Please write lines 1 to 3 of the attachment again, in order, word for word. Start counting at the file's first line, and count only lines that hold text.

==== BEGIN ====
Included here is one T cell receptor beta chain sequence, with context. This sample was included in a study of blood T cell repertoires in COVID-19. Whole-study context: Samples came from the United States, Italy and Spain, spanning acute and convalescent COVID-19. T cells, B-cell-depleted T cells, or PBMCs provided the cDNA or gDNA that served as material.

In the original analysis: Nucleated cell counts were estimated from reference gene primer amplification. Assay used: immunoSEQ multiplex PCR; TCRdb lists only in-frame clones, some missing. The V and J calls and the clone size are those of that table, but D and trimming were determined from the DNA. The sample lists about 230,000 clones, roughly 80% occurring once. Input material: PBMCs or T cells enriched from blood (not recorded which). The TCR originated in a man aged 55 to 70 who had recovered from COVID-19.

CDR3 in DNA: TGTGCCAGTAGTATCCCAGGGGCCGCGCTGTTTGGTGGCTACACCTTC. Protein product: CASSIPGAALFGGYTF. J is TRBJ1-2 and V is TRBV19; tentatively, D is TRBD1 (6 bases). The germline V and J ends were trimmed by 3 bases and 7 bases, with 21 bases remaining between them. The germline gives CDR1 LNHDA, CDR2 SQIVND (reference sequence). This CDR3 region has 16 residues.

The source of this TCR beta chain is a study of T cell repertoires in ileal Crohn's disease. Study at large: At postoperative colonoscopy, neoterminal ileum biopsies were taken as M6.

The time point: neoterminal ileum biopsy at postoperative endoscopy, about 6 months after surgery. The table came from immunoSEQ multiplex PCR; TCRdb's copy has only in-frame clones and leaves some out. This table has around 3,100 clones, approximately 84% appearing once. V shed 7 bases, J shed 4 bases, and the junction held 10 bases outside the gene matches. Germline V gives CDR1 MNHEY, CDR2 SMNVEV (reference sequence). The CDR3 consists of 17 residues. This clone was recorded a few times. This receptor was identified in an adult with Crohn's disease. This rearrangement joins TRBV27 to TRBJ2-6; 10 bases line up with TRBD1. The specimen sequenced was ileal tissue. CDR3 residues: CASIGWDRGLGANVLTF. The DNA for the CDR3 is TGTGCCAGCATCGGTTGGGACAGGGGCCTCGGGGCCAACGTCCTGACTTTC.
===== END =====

Included here is one T cell receptor beta chain sequence, with context. This sample was included in a study of blood T cell repertoires in COVID-19. Whole-study context: Samples came from the United States, Italy and Spain, spanning acute and convalescent COVID-19. T cells, B-cell-depleted T cells, or PBMCs provided the cDNA or gDNA that served as material.

In the original analysis: Nucleated cell counts were estimated from reference gene primer amplification. Assay used: immunoSEQ multiplex PCR; TCRdb lists only in-frame clones, some missing. The V and J calls and the clone size are those of that table, but D and trimming were determined from the DNA. The sample lists about 230,000 clones, roughly 80% occurring once. Input material: PBMCs or T cells enriched from blood (not recorded which). The TCR originated in a man aged 55 to 70 who had recovered from COVID-19.

CDR3 in DNA: TGTGCCAGTAGTATCCCAGGGGCCGCGCTGTTTGGTGGCTACACCTTC. Protein product: CASSIPGAALFGGYTF. J is TRBJ1-2 and V is TRBV19; tentatively, D is TRBD1 (6 bases). The germline V and J ends were trimmed by 3 bases and 7 bases, with 21 bases remaining between them. The germline gives CDR1 LNHDA, CDR2 SQIVND (reference sequence). This CDR3 region has 16 residues.